101. “Since those who rule in the city do so because they own a lot, I suppose they’re unwilling to enact laws to prevent young people who’ve had no discipline from spending and wasting their wealth, so that by making loans to them, secured by the young people’s property, and then calling those loans in, they themselves become even richer and more honored.” ― Plato

102. “Good people do not need laws to tell them to act responsibly, while bad people will find a way around the laws.” ― Plato

103. “People are like dirt. They can either nourish you and help you grow as a person or they can stunt your growth and make you wilt and die.” ― Plato

104. “A hero is born among a hundred, a wise man is found among a thousand, but an accomplished one might not be found even among a hundred thousand men.” ― Plato

105. “The inexperienced in wisdom and virtue, ever occupied with feasting and such, are carried downward, and there, as is fitting, they wander their whole life long, neither ever looking upward to the truth above them nor rising toward it, nor tasting pure and lasting pleasures. Like cattle, always looking downward with their heads bent toward the ground and the banquet tables, they feed, fatten, and fornicate. In order to increase their possessions they kick and butt with horns and hoofs of steel and kill each other, insatiable as they are.” ― Plato

106. “Excellence” is not a gift, but a skill that takes practice. We do not act “rightly” because we are “excellent”, in fact we achieve “excellence” by acting “rightly”.” ― Plato

107. “Human behavior flows from three main sources: desire, emotion, and knowledge.” ― Plato

108. “That’s what education should be,” I said, “the art of orientation. Educators should devise the simplest and most effective methods of turning minds around. It shouldn’t be the art of implanting sight in the organ, but should proceed on the understanding that the organ already has the capacity, but is improperly aligned and isn’t facing the right way.” ― Plato

109. “The price good men pay for indifference to public affairs is to be ruled by evil men.” ― Plato

110. “The society we have described can never grow into a reality or see the light of day, and there will be no end to the troubles of states, or indeed, my dear Glaucon, of humanity itself, till philosophers become rulers in this world, or till those we now call kings and rulers really and truly become philosophers, and political power and philosophy thus come into the same hands.” ― Plato

111. “Never discourage anyone…who continually makes progress, no matter how slow.” ― Plato

112. “The difficulty, my friends, is not in avoiding death, but in avoiding unrighteousness; for that runs faster than death.” ― Plato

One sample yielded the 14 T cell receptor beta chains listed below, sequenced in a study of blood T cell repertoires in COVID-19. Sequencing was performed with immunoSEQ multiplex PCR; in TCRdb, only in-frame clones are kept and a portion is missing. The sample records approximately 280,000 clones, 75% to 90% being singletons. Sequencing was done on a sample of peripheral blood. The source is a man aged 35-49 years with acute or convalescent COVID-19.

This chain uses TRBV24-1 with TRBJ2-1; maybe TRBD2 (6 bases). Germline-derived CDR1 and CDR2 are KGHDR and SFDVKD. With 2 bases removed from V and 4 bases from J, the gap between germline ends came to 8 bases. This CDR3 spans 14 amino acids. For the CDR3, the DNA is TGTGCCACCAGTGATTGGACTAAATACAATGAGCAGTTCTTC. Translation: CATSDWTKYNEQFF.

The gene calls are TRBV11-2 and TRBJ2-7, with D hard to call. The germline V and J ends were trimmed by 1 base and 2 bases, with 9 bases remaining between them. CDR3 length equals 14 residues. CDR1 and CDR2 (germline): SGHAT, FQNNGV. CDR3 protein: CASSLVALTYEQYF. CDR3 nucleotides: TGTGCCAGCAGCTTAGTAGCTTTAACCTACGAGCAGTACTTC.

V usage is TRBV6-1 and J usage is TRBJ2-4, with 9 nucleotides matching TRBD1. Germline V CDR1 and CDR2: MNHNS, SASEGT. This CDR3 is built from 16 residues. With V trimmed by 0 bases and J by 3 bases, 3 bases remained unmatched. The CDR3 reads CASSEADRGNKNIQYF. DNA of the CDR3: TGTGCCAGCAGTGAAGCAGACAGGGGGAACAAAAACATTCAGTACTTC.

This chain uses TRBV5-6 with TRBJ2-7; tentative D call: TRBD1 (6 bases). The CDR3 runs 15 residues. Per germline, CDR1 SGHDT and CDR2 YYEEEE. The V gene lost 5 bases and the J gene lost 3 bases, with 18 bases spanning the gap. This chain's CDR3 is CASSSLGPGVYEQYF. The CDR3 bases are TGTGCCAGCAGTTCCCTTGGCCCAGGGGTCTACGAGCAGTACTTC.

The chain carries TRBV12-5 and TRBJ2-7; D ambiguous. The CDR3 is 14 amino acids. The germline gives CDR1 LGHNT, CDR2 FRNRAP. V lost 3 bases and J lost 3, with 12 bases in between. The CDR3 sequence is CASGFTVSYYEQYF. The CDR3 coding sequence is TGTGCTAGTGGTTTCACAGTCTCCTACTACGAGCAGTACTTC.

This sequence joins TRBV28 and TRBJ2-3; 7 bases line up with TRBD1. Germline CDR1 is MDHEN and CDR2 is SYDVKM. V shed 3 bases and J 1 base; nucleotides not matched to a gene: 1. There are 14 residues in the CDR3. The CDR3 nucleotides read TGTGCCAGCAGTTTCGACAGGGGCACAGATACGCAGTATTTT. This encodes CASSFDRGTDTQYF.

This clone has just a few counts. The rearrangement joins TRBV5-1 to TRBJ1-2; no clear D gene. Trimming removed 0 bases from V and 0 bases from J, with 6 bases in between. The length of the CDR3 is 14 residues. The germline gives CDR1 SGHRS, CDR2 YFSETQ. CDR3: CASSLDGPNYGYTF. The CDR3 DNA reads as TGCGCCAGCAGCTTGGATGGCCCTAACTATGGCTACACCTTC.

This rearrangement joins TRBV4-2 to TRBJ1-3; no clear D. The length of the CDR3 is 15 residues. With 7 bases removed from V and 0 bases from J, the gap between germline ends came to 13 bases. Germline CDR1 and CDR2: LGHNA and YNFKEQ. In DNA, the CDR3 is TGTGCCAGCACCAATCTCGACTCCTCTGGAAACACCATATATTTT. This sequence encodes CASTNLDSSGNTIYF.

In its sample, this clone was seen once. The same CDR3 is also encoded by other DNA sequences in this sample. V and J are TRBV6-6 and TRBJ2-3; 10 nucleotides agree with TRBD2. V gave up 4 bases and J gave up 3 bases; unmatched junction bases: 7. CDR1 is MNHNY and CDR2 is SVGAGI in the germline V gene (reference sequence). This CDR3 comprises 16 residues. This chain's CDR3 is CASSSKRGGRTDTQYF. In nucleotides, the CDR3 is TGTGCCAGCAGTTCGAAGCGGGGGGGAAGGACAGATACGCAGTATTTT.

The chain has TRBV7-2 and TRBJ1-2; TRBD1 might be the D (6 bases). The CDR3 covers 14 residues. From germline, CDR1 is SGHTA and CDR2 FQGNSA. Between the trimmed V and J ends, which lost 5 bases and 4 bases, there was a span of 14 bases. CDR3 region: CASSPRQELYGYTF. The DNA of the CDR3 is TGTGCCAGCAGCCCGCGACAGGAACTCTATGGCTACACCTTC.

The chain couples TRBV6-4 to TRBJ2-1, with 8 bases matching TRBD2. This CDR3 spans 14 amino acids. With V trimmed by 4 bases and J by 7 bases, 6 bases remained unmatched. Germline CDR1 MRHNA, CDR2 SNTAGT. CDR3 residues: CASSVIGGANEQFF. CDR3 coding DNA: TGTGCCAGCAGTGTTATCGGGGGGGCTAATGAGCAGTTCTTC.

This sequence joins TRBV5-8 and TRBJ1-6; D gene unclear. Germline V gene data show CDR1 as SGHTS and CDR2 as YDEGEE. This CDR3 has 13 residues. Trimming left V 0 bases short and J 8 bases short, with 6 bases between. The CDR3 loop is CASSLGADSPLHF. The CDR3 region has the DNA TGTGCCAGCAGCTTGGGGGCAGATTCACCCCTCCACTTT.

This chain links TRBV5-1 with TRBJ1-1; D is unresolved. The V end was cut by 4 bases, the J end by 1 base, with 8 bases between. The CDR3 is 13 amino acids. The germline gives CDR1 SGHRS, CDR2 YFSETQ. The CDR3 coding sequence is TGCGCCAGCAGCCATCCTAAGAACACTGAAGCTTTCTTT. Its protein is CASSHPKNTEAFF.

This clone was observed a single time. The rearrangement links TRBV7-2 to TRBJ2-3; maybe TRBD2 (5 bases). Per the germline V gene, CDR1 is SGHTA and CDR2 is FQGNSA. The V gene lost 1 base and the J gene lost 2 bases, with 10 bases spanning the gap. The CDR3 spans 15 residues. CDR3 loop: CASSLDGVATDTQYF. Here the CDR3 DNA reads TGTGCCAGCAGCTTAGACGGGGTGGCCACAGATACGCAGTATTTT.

113. “Bodily exercise, when compulsory, does no harm to the body; but knowledge which is acquired under compulsion obtains no hold on the mind.” ― Plato

Quotes by Aristotle

Greatest Motivational Quotes by Aristotle, a Greek philosopher, and polymath
Aristotle, a Greek philosopher, and polymath

114. “Excellence is never an accident. It is always the result of high intention, sincere effort, and intelligent execution; it represents the wise choice of many alternatives – choice, not chance, determines your destiny.” ― Aristotle

115. “I count him braver who overcomes his desires than him who conquers his enemies; for the hardest victory is over self.” ― Aristotle

116. “The high-minded man must care more for the truth than for what people think.” ― Aristotle

117. “It is the mark of an educated mind to be able to entertain a thought without accepting it.” ― Aristotle

118. “Anybody can become angry – that is easy, but to be angry with the right person and to the right degree and at the right time and for the right purpose, and in the right way – that is not within everybody’s power and is not easy.” ― Aristotle

119. “The self-indulgent man craves for all pleasant things… and is led by his appetite to choose these at the cost of everything else.” ― Aristotle

120. “Where your talents and the needs of the world cross, there lies your vocation.” ― Aristotle

121. “Happiness is a quality of the soul…not a function of one’s material circumstances.” ― Aristotle

122. “The only stable state is the one in which all men are equal before the law.” ― Aristotle

123. “Knowing yourself is the beginning of all wisdom.” ― Aristotle

124. “My best friend is the man who in wishing me well wishes it for my sake.” ― Aristotle

125. “Learning is an ornament in prosperity, a refuge in adversity, and a provision in old age.” ― Aristotle